4 Tips for Choosing the Perfect Grout

Grout plays a huge role in the look and feel of a tile installation, however it's often an afterthought in our projects. So, what is grout? To start with a simple definition, grout is the material used to fill the space between each tile after the installation process.

4 Tips for Choosing the Perfect Grout

The tile chosen determine the type of grout needed, but the color decisions you gives you the opportunity to transform your design! Whether it’s the tile for our floors or walls, bathrooms or kitchens, decks or pools, here are some basic tips we gathered to help your grout selection process. 

#1) What type of grout do I need?

Do I need sanded or unsanded grout? This should be the first question to answer before choosing the right grout for your tile. Cement-based grout comes in two categories; sanded or unsanded. We’ll dive into the differences so you can make an educated decision for your project.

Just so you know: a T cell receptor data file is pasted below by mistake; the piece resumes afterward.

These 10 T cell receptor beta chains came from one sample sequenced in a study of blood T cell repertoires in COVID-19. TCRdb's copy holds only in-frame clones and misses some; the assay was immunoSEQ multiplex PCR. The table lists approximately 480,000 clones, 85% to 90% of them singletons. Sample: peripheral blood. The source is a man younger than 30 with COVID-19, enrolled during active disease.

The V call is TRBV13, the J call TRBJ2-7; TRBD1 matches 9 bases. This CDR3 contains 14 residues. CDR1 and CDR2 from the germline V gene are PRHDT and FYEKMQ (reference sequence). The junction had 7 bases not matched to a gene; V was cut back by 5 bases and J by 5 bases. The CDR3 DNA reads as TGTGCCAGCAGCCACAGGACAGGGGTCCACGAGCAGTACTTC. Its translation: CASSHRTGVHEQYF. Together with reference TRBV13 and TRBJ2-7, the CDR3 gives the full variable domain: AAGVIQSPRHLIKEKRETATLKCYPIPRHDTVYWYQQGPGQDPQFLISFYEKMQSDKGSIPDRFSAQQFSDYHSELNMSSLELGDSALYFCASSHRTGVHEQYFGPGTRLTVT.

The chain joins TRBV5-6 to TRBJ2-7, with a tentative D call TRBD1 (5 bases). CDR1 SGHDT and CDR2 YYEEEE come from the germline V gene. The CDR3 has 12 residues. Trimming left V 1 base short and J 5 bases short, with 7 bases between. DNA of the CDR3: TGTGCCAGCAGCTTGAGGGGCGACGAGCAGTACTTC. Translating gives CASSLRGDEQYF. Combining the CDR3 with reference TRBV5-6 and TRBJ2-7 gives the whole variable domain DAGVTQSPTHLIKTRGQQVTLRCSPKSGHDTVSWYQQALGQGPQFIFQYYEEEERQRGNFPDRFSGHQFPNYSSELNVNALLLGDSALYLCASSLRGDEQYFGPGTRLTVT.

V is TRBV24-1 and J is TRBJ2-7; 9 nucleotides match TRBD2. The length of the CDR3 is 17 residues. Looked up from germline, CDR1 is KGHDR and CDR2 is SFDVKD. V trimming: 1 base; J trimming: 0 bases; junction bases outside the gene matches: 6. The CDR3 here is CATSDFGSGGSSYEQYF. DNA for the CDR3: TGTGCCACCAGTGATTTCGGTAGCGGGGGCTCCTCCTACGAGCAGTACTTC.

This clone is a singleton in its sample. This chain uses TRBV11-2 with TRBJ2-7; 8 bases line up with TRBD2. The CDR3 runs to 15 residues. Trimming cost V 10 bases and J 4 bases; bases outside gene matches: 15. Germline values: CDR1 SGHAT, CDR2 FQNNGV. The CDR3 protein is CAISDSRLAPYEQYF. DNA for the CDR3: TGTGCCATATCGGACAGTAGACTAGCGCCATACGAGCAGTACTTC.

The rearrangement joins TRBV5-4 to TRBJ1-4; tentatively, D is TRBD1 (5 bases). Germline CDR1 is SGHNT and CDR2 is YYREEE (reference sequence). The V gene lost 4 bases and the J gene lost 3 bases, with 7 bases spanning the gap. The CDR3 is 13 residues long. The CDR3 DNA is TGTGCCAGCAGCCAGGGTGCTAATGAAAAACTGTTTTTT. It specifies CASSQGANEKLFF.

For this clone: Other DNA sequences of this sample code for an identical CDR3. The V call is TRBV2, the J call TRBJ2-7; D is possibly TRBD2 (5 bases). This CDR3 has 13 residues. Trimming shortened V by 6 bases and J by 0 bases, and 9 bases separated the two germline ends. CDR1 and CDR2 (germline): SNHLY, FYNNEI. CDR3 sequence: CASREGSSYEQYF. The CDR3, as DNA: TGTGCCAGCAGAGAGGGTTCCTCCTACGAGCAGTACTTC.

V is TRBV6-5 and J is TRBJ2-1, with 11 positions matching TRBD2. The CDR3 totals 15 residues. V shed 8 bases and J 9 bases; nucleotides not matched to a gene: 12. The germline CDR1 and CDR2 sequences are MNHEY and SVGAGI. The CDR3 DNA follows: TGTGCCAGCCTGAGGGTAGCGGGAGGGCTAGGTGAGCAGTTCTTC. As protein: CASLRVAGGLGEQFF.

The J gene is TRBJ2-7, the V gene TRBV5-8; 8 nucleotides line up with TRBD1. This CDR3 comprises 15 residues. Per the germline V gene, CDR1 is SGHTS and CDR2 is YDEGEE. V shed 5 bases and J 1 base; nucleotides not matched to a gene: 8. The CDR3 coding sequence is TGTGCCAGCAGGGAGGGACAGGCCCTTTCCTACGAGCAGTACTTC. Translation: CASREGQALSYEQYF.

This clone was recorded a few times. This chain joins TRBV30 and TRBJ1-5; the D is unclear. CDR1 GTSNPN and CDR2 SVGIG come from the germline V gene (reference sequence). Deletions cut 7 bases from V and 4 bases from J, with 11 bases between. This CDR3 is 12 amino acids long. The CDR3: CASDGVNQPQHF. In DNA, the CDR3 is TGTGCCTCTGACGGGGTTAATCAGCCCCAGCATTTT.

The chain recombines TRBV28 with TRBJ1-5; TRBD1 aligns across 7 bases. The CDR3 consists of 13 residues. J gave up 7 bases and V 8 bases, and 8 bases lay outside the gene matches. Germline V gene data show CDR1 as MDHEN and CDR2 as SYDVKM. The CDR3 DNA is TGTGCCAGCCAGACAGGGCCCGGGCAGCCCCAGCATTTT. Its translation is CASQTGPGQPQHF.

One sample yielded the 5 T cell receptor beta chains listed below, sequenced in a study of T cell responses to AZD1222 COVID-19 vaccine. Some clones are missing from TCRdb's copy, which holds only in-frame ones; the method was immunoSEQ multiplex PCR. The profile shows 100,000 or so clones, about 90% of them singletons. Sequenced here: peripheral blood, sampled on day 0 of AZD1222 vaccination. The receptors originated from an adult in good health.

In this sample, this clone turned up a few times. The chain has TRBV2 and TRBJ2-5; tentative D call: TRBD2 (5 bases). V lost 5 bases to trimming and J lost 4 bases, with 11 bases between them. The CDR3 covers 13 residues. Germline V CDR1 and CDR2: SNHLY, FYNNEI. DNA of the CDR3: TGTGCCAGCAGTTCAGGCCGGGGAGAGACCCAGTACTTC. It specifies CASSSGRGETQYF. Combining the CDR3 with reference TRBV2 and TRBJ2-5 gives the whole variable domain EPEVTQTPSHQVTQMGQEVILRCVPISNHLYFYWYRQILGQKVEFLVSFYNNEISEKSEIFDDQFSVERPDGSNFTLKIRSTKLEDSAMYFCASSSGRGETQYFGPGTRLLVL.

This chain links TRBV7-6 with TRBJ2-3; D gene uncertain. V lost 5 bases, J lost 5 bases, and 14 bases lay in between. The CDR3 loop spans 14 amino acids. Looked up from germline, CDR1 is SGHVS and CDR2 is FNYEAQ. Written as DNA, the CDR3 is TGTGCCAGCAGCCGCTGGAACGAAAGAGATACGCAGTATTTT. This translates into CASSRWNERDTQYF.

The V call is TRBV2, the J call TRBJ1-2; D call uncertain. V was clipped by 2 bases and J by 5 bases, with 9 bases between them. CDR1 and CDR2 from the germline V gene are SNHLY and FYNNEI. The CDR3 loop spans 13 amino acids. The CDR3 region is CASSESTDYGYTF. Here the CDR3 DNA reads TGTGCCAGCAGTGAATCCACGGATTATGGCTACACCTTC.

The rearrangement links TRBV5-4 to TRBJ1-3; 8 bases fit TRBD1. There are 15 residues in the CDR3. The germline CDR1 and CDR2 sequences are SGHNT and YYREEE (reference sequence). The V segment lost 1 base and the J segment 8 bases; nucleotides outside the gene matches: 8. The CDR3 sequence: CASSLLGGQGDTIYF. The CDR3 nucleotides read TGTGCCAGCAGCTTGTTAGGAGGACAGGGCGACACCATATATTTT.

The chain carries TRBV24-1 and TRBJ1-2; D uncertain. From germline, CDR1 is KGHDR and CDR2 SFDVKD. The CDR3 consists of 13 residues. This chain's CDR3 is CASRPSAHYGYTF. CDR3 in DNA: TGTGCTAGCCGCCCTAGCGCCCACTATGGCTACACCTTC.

Sanded Grout
Sanded grout is used for grout joints that are wider than 1/8 inches. It creates an extra bond with fine sand in order to allow more resistance to cracking and slipping. Sanded grout should be your primary choice for tiles with larger grout joints, especially for floor tiles to provide slip resistance. 

Our tile experts recommend Laticrete Permacolor Sanded Grout, ideal for both floor and wall installations with joint widths of 1/16–1/2" [1.5 to 12 mm]. It can be used in both indoor and outdoor tile installations, and can stand up to both residential and commercial tile use.

Unsanded Grout
Unsanded grout is used for thinner joints that are less than 1/8 inches wide and it has a much smoother texture. It is easier to use on vertical wall applications, and is recommended for highly polished, easily scratched tiles because the sand can possibly cause damage. This includes marble tiles, unglazed ceramics, metal, and glass.

Unsanded grout should be avoided in wider grout joints or it can cause cracks and damage to your tiles. 

Our Unsanded Grout Recommendation is Laticrete Permacolor Select Non-Sanded Grout Base. It's an unsanded Portland cement base grout designed for delicate surfaces such as high-polish marble and glass tiles, as well as metal finish tiles

Epoxy Grout 

Epoxy grout is a non-cement based material that is made by mixing epoxy resin and hardener. It's highly resistant to stains and chemicals, and is extremely durable. It's one of the least porous grout options, making it the least susceptible to staining, water damage, or mildew.